Mr Dowden told Sky News: 'The message to people, I think, is fairly straightforward - which is keep calm, carry on with your Christmas plans. We've put the necessary restrictions in place, but beyond that keep calm and carry on.

'I understand that people have concerns around the new variant. That's why the Government has taken the sort of measures that we've already outlined... we think those are sufficient at this stage and, beyond that, people should continue with their plans as intended.'

Last week, Sajid Javid waded into the controversy on Christmas parties for the second time in as many days – but rather than clarifying the matter, he muddied the waters further.

The Health Secretary contradicted earlier advice from Therese Coffey, the Work and Pensions Secretary, who had warned against 'snogging' under the mistletoe. 

Mr Javid said: 'People can snog who they wish. I'll certainly be kissing my wife under the mistletoe. It's a Javid family tradition and it's got nothing to do with the Government who you kiss.'

He revealed the Business Department, where he works, had cancelled its party just days after the Prime Minister urged organisations to go ahead with their plans.

Meanwhile, Dr Jenny Harries, the head of the UK Health Security Agency, suggested people should cut back on unnecessary socialising over the festive period.

The differing advice from leading figures has sparked renewed anger from the beleaguered hospitality industry.

Trade body UK Hospitality said that firms are reporting that at least one in ten Christmas parties has been cancelled in recent days.

A survey by the Daily Mail last week found a string of major employers have cancelled plans for Christmas parties or switched to virtual events. The NHS, Google and Lloyds Bank are among those that have called off their festive gatherings.

Mr Johnson tried to calm the situation, issuing a second public appeal to people to not cancel Christmas events.

But industry figures warned the damage was already being felt.

Patrick Dardis, chief executive of pub group Young's which runs more than 270 sites, said: 'The messaging has been terribly confusing and inconsistent.

'From Friday we had seen some cancellations. We are hoping this all starts to calm down again and that government can properly get the message across that it is safe to go out and celebrate.'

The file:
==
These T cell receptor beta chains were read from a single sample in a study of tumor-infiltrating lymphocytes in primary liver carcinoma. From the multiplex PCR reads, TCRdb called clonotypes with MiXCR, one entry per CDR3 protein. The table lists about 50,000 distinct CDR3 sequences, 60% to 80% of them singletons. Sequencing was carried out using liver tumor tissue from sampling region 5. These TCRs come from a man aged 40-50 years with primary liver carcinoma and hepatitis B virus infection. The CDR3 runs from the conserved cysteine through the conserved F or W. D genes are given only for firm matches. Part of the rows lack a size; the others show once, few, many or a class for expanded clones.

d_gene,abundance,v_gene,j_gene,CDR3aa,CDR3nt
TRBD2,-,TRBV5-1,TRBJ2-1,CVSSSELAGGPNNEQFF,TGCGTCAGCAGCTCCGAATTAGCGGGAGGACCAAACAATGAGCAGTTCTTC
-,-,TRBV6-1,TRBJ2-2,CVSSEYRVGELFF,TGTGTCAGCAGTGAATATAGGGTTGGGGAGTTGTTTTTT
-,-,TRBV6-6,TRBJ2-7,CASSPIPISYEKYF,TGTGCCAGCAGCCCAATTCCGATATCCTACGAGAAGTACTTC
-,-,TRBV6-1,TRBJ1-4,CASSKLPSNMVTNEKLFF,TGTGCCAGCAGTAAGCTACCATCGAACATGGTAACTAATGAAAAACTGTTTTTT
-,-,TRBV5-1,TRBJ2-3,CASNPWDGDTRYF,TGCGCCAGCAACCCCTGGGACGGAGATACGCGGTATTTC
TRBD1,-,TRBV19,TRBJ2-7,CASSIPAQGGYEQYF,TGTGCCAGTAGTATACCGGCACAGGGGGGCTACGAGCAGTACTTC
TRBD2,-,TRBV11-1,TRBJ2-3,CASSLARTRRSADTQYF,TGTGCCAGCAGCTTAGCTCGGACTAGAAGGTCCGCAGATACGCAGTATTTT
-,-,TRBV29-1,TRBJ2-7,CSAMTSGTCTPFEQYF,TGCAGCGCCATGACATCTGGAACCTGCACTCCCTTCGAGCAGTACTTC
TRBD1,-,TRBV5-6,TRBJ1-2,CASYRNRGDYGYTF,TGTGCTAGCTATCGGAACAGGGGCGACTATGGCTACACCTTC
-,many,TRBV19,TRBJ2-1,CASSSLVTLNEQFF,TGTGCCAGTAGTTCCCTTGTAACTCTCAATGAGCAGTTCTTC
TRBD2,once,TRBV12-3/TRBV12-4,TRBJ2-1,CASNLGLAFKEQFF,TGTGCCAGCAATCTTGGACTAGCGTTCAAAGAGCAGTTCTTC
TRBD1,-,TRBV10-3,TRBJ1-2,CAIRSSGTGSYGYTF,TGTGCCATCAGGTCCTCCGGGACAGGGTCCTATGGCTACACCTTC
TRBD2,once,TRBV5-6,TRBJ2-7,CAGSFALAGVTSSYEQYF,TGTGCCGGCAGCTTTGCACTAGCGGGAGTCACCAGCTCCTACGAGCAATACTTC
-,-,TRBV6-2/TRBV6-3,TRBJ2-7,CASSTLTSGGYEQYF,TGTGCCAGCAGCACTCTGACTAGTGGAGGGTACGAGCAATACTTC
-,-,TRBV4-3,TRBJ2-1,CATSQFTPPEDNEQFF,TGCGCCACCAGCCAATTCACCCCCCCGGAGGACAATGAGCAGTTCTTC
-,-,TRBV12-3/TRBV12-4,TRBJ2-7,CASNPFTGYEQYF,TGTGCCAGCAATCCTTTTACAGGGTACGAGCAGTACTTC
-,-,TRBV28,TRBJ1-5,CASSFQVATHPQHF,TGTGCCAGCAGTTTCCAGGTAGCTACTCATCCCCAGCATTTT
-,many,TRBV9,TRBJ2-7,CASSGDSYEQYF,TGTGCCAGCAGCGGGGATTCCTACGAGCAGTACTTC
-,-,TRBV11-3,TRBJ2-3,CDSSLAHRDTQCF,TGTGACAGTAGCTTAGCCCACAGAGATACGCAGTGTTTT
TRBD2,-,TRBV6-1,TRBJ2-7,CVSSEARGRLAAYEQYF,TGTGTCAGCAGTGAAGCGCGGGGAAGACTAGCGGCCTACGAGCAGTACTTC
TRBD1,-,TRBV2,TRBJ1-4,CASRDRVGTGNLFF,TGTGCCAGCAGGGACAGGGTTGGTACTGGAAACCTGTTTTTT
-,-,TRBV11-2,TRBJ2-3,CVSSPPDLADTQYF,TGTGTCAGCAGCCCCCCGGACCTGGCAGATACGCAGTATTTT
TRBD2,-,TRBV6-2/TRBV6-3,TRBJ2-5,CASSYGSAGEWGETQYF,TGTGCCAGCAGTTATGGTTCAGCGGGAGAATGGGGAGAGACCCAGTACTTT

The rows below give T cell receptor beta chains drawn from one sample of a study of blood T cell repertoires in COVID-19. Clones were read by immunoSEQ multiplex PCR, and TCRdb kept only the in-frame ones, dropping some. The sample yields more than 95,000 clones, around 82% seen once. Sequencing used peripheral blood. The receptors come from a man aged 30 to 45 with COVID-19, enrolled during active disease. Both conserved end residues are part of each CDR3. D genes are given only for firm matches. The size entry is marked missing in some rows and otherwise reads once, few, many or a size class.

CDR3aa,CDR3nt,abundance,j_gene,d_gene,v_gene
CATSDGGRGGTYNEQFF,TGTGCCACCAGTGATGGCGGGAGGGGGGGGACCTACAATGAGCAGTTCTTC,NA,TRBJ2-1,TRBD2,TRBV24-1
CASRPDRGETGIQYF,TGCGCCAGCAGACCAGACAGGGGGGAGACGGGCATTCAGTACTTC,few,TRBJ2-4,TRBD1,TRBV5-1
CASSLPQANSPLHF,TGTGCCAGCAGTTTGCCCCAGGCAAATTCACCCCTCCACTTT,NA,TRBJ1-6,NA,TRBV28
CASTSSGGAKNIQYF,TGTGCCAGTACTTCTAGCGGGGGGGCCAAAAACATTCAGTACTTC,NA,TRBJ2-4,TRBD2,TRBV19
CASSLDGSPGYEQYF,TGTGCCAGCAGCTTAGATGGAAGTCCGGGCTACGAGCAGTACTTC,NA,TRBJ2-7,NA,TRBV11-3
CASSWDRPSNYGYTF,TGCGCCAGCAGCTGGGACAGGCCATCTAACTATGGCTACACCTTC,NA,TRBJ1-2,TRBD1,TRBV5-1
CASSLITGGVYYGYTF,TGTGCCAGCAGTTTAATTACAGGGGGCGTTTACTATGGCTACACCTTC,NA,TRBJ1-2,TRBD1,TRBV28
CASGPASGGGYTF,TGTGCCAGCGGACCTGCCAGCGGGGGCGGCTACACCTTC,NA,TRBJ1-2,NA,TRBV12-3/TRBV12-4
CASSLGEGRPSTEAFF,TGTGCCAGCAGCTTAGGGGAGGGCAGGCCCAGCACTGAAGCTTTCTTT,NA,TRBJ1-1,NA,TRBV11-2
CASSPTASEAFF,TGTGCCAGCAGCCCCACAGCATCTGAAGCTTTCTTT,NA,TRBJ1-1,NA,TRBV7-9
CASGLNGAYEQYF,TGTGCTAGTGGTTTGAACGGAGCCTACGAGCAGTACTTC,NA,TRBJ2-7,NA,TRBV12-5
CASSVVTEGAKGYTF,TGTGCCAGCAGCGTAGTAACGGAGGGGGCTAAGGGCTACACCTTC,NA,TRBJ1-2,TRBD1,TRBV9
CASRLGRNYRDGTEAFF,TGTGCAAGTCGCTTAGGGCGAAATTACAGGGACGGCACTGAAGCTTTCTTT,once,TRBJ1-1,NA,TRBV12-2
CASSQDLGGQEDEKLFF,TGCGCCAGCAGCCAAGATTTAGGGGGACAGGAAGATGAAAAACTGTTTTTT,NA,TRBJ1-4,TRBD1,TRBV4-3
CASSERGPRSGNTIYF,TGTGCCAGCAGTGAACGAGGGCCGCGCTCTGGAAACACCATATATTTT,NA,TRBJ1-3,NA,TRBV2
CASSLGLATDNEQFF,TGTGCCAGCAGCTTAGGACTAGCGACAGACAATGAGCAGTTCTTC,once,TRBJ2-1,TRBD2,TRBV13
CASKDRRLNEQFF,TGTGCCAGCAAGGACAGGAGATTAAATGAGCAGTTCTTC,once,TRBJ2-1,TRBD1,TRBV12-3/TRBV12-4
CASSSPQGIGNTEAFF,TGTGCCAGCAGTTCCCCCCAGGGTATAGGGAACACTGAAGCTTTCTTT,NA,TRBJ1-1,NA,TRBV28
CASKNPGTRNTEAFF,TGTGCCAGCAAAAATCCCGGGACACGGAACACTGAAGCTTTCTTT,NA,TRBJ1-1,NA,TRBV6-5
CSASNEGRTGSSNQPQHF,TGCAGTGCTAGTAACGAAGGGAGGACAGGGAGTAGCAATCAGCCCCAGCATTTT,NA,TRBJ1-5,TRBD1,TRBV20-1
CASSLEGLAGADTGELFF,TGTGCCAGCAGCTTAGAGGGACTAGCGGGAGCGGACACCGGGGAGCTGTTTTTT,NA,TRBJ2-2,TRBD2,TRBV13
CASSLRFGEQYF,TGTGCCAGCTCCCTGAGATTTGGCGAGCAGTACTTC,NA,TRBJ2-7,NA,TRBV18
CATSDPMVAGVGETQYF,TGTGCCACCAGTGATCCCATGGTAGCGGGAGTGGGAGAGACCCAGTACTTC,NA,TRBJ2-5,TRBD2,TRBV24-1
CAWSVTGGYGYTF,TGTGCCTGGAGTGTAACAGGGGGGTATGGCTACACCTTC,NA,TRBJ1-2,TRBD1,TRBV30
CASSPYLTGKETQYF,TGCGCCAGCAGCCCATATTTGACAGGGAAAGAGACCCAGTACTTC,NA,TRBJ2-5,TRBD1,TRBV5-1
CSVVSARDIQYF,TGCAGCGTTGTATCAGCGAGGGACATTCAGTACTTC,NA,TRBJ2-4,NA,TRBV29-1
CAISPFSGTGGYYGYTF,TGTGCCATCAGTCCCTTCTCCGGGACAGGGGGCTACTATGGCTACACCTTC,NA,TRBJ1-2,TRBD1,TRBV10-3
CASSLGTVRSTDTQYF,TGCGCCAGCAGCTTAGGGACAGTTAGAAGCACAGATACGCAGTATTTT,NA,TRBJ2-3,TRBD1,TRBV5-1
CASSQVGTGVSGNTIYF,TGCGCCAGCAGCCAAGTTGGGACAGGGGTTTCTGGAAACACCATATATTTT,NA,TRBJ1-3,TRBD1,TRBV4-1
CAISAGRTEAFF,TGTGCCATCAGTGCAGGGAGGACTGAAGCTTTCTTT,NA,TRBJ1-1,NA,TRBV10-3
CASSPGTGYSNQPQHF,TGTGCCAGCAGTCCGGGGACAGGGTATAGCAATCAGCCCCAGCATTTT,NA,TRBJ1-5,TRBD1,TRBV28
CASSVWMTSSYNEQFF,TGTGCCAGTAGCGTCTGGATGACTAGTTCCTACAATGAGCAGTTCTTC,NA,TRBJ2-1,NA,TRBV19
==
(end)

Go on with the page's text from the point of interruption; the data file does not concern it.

Tim Rumney, head of hotel chain Best Western, said the Omicron variant had been like the 'ghost of Christmas past', as he criticised ministers over their differing advice. He told BBC Radio 4's World at One: 'Three-quarters of our members have seen cancellations for festive bookings.

'The concern that we have is we have got some mixed messaging from government and from the scientific advisers.

'The longer the uncertainty goes on, the more cancellations we'll have and the more acute the problem will become.'

Meanwhile, Sacha Lord, the night-time economy adviser for Greater Manchester, said: 'In the last 48 hours it's been catastrophic for the industry. It's been a huge domino effect. This isn't just restaurants, this is the whole ecology around it – it's the supply chain, it's the taxis, it's hotel rooms, it's everything that goes with it.

'December is a time when people can have a good time – they can take up to 25 per cent of their annual turnover in December. Sadly, at the eleventh hour, it's been snatched away from them.'

And former minister Steve Baker, deputy chairman of the Covid Recovery Group of Tory MPs, last night said the contrasting advice was already causing damage.

He said: 'How can businesses, families and individuals possibly plan with so much uncertainty?

'Government really needs to get a grip and make its mind up on what it wants people to do. It seems like there are too many people in government who quietly want everything to be cancelled.'

The Prime Minister tried to impose order, saying people should 'continue as they are'. Speaking after receiving his booster jab, he told reporters: 'I want to repeat the guidance is there and I'm very, very keen that people understand this. We don't want people to feel that they need to start cancelling things.'

The PM also called on schools not to call off nativity plays and other Christmas events.

No 10 stressed it does not want Christmas parties to be cancelled, despite Government departments opting to do so.

When asked why departments were doing this, the PM's official spokesman said: 'The Prime Minister has been very clear on this.

'On Christmas parties, we don't want people to cancel such events. There is no Government guidance to that end.'